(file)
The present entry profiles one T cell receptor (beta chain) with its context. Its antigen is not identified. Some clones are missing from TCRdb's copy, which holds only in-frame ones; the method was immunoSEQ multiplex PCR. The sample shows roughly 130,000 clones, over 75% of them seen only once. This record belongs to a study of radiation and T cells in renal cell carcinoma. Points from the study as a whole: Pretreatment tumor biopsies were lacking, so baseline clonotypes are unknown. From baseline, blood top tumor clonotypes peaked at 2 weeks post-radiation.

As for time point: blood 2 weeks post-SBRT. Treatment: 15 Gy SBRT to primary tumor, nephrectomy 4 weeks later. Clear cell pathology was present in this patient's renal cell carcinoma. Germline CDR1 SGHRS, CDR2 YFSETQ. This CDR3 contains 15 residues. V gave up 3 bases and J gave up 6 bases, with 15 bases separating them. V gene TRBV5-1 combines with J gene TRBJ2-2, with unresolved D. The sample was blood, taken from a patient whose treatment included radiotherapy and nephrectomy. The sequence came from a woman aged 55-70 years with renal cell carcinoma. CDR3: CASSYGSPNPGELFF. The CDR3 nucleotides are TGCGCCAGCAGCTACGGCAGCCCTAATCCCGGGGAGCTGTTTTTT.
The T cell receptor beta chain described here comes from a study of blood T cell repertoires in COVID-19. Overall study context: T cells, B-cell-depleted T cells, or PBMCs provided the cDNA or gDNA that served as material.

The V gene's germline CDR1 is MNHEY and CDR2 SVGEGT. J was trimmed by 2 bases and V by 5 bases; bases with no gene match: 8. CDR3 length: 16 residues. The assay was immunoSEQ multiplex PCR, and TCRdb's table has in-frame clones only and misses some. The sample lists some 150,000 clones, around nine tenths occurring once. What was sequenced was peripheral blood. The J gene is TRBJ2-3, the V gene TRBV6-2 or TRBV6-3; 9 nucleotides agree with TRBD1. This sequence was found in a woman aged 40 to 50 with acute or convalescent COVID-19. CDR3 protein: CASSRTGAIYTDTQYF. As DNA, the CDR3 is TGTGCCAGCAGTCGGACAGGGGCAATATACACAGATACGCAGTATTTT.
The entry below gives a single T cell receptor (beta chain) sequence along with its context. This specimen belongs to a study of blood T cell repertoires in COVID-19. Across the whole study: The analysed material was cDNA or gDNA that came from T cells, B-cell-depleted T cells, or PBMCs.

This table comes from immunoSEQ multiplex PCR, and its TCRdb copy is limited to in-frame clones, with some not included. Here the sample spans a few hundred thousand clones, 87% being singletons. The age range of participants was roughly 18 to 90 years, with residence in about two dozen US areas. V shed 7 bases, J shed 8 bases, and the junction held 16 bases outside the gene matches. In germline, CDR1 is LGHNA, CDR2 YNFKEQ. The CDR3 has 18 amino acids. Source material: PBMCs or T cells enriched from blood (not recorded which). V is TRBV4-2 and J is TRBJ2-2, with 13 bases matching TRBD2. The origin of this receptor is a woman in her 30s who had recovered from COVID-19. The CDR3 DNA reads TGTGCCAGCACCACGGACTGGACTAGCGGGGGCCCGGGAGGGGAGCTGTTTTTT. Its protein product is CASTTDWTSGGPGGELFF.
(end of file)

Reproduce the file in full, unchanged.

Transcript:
The present entry profiles one T cell receptor (beta chain) with its context. Its antigen is not identified. Some clones are missing from TCRdb's copy, which holds only in-frame ones; the method was immunoSEQ multiplex PCR. The sample shows roughly 130,000 clones, over 75% of them seen only once. This record belongs to a study of radiation and T cells in renal cell carcinoma. Points from the study as a whole: Pretreatment tumor biopsies were lacking, so baseline clonotypes are unknown. From baseline, blood top tumor clonotypes peaked at 2 weeks post-radiation.

As for time point: blood 2 weeks post-SBRT. Treatment: 15 Gy SBRT to primary tumor, nephrectomy 4 weeks later. Clear cell pathology was present in this patient's renal cell carcinoma. Germline CDR1 SGHRS, CDR2 YFSETQ. This CDR3 contains 15 residues. V gave up 3 bases and J gave up 6 bases, with 15 bases separating them. V gene TRBV5-1 combines with J gene TRBJ2-2, with unresolved D. The sample was blood, taken from a patient whose treatment included radiotherapy and nephrectomy. The sequence came from a woman aged 55-70 years with renal cell carcinoma. CDR3: CASSYGSPNPGELFF. The CDR3 nucleotides are TGCGCCAGCAGCTACGGCAGCCCTAATCCCGGGGAGCTGTTTTTT.
The T cell receptor beta chain described here comes from a study of blood T cell repertoires in COVID-19. Overall study context: T cells, B-cell-depleted T cells, or PBMCs provided the cDNA or gDNA that served as material.

The V gene's germline CDR1 is MNHEY and CDR2 SVGEGT. J was trimmed by 2 bases and V by 5 bases; bases with no gene match: 8. CDR3 length: 16 residues. The assay was immunoSEQ multiplex PCR, and TCRdb's table has in-frame clones only and misses some. The sample lists some 150,000 clones, around nine tenths occurring once. What was sequenced was peripheral blood. The J gene is TRBJ2-3, the V gene TRBV6-2 or TRBV6-3; 9 nucleotides agree with TRBD1. This sequence was found in a woman aged 40 to 50 with acute or convalescent COVID-19. CDR3 protein: CASSRTGAIYTDTQYF. As DNA, the CDR3 is TGTGCCAGCAGTCGGACAGGGGCAATATACACAGATACGCAGTATTTT.
The entry below gives a single T cell receptor (beta chain) sequence along with its context. This specimen belongs to a study of blood T cell repertoires in COVID-19. Across the whole study: The analysed material was cDNA or gDNA that came from T cells, B-cell-depleted T cells, or PBMCs.

This table comes from immunoSEQ multiplex PCR, and its TCRdb copy is limited to in-frame clones, with some not included. Here the sample spans a few hundred thousand clones, 87% being singletons. The age range of participants was roughly 18 to 90 years, with residence in about two dozen US areas. V shed 7 bases, J shed 8 bases, and the junction held 16 bases outside the gene matches. In germline, CDR1 is LGHNA, CDR2 YNFKEQ. The CDR3 has 18 amino acids. Source material: PBMCs or T cells enriched from blood (not recorded which). V is TRBV4-2 and J is TRBJ2-2, with 13 bases matching TRBD2. The origin of this receptor is a woman in her 30s who had recovered from COVID-19. The CDR3 DNA reads TGTGCCAGCACCACGGACTGGACTAGCGGGGGCCCGGGAGGGGAGCTGTTTTTT. Its protein product is CASTTDWTSGGPGGELFF.